The “Celtic cross” is found in Irish stone sculptures, dating from the 5th Century; it is characterized by an annulet conjoined to the limbs. A similar motif (unblazoned) is found in the arms of Cardinal St. Marie, 1413 [Conz.Const. lxxi]. The Latinate form of Celtic cross, with the elongated lower limb, is the most common; the “equal-armed” form, with its ends potent, should be explicitly blazoned. These two forms are considered artistic variants; the heraldic difference is negligible. Celtic crosses made by adding an annulet to another type of cross (e.g., a “Celtic cross moline”) are considered a step from period practice. Modern depictions of the Celtic cross, where the annulet and cross are thin lines of equal width (like a gunsight) are not permitted.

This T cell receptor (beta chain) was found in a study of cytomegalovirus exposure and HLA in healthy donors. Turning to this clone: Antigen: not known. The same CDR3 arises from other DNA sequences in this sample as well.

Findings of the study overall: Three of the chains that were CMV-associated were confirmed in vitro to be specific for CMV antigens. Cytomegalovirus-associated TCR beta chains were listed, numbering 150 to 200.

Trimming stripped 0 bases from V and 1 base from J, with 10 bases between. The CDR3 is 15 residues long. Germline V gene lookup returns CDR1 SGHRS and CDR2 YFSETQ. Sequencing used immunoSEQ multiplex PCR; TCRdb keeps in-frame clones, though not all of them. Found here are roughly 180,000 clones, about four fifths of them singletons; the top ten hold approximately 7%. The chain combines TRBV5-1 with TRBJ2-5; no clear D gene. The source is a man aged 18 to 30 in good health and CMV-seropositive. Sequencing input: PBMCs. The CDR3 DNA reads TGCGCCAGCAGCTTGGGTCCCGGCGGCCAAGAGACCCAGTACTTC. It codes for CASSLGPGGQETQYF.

Siobhan an Lochllanach bears: Sable, a Celtic cross argent atop a mount Or.
Etain ingen Ghilla Phatraic bears: Or, a Celtic cross per pale purpure and vert.
Morgana Swansdottir bears: Or, a Celtic cross equal armed, quarterly pierced and throughout vert.
Seamus Albanach Mac Roibeirt bears: Bendy sinister sable and argent, an equal-armed Celtic cross gules.